No one seemed happy with the result, frankly, and a brief break was called.

One of the factors cited by the two Commissioners who voted to stay in the timber lawsuit was the recommendation from the County's own Environmental Issues Advisory Committee that they do just that. However, I have learned that it was a close vote, and that two members who would have voted for the county to opt out were absent from the EIAC meeting where they voted on the issue. On a related note, I have just been appointed to that very committee, and, needless to say, I would have voted for the county to stay out. Clearly there are some structural issues with the EIAC (allowing proxy votes, phone in meeting participation, etc.) that I look forward to addressing ASAP.


As a related subject...Today's County Commissioner meeting featured a presentation on a inspiringly large trails project (www.c2ctrail.org); another presentation dealt with funding for the Old Mill Center and their services for abused and traumatized kids; and, of course, there was the multi-million dollar do-we-stay-or-do-we-go issue regarding the timber lawsuit.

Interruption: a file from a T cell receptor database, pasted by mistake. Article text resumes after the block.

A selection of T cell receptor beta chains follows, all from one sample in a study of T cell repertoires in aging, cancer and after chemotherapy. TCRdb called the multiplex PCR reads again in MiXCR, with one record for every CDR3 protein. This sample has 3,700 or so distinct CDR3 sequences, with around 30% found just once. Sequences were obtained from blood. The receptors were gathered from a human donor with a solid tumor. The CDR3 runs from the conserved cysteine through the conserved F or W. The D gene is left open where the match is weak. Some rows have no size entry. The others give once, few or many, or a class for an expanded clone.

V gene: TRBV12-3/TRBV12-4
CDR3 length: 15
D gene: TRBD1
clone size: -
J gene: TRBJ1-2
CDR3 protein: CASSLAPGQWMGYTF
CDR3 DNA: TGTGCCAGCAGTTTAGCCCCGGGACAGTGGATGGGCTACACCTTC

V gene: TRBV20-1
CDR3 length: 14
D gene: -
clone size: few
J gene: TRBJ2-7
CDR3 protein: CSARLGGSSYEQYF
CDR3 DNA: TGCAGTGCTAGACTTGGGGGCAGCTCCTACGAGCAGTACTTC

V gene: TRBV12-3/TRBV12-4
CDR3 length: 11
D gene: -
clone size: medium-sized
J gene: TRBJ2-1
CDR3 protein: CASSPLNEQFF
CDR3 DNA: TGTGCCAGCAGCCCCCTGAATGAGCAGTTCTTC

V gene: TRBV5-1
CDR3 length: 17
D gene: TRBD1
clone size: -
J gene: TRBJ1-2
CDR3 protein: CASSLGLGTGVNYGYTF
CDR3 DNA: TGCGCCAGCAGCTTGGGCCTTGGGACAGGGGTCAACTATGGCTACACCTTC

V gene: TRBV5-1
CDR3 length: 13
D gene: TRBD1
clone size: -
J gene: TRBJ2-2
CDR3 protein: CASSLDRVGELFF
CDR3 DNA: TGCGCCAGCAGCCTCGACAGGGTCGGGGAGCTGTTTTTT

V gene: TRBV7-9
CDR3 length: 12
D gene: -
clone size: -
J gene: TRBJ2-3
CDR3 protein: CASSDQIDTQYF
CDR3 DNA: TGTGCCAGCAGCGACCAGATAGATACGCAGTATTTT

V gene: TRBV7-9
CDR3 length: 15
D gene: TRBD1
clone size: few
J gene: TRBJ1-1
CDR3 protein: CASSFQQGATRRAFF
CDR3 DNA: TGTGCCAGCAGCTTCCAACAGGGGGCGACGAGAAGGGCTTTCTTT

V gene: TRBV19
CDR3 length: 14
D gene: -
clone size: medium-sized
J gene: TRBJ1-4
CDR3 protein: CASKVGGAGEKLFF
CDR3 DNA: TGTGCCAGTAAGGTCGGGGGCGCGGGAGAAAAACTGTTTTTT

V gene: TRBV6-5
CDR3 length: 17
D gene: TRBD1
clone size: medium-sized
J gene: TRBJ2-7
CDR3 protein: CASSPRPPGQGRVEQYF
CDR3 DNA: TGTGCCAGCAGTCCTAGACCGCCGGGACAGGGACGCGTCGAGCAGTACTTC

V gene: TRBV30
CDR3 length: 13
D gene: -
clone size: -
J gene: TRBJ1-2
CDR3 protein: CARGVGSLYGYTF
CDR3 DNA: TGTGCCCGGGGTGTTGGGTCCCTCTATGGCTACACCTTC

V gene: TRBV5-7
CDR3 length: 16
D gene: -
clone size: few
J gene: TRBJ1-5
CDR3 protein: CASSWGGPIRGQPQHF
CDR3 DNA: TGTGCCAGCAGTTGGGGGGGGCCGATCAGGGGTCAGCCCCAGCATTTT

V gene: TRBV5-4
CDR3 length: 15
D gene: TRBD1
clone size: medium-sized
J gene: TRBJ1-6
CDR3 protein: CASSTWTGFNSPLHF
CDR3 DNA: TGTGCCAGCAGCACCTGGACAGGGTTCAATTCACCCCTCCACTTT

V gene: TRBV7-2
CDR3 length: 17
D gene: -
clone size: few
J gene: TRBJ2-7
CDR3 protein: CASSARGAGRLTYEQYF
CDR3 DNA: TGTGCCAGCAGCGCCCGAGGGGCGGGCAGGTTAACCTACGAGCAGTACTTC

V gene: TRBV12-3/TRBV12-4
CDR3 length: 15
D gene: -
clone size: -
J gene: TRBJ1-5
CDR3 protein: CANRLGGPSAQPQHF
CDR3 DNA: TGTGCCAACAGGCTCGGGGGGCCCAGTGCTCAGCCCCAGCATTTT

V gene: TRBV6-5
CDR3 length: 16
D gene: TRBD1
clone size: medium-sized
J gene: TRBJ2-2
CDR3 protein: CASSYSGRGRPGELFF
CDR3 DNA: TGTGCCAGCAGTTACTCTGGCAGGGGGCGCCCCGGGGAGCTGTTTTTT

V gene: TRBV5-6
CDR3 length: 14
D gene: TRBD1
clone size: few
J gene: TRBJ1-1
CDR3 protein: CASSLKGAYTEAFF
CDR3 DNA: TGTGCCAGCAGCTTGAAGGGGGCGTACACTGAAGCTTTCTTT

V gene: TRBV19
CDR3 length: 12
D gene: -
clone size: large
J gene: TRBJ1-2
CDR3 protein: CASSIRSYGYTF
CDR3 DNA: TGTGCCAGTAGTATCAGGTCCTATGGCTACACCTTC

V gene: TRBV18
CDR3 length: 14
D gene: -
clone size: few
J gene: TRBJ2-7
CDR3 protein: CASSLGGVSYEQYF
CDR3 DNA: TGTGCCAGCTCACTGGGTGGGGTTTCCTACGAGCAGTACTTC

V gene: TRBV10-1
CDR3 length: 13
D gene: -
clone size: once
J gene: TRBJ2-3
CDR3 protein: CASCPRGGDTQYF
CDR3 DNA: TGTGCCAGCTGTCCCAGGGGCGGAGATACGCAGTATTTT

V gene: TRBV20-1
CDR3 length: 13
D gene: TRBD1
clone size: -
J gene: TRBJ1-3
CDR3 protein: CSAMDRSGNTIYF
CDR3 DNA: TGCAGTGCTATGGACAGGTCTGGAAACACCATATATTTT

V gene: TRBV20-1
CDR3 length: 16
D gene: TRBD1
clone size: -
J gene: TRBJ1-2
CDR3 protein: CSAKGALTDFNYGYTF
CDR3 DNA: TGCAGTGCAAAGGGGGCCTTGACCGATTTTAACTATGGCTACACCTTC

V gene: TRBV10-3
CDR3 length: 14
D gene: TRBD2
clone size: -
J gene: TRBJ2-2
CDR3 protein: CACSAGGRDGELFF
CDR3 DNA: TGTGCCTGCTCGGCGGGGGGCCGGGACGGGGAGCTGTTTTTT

Big issues, big subjects, big dollars...And there were just a couple of members of the public there. I continue to be shocked that, with all that's in play and at stake, there aren't more members of the public attending these meetings. Big, big things go down, big, big decisions get made, with very little in the way of public oversight. I can't help but think that the 9AM meeting time is a real hindrance to more public interest and participation. Or, do people just not care?

Saturday, January 21, 2017

Real Community, Unreal Coverage

Courtesy of the Gazette-Times, I had my "Ah ha!" moment this morning. Actually, there were a couple of them.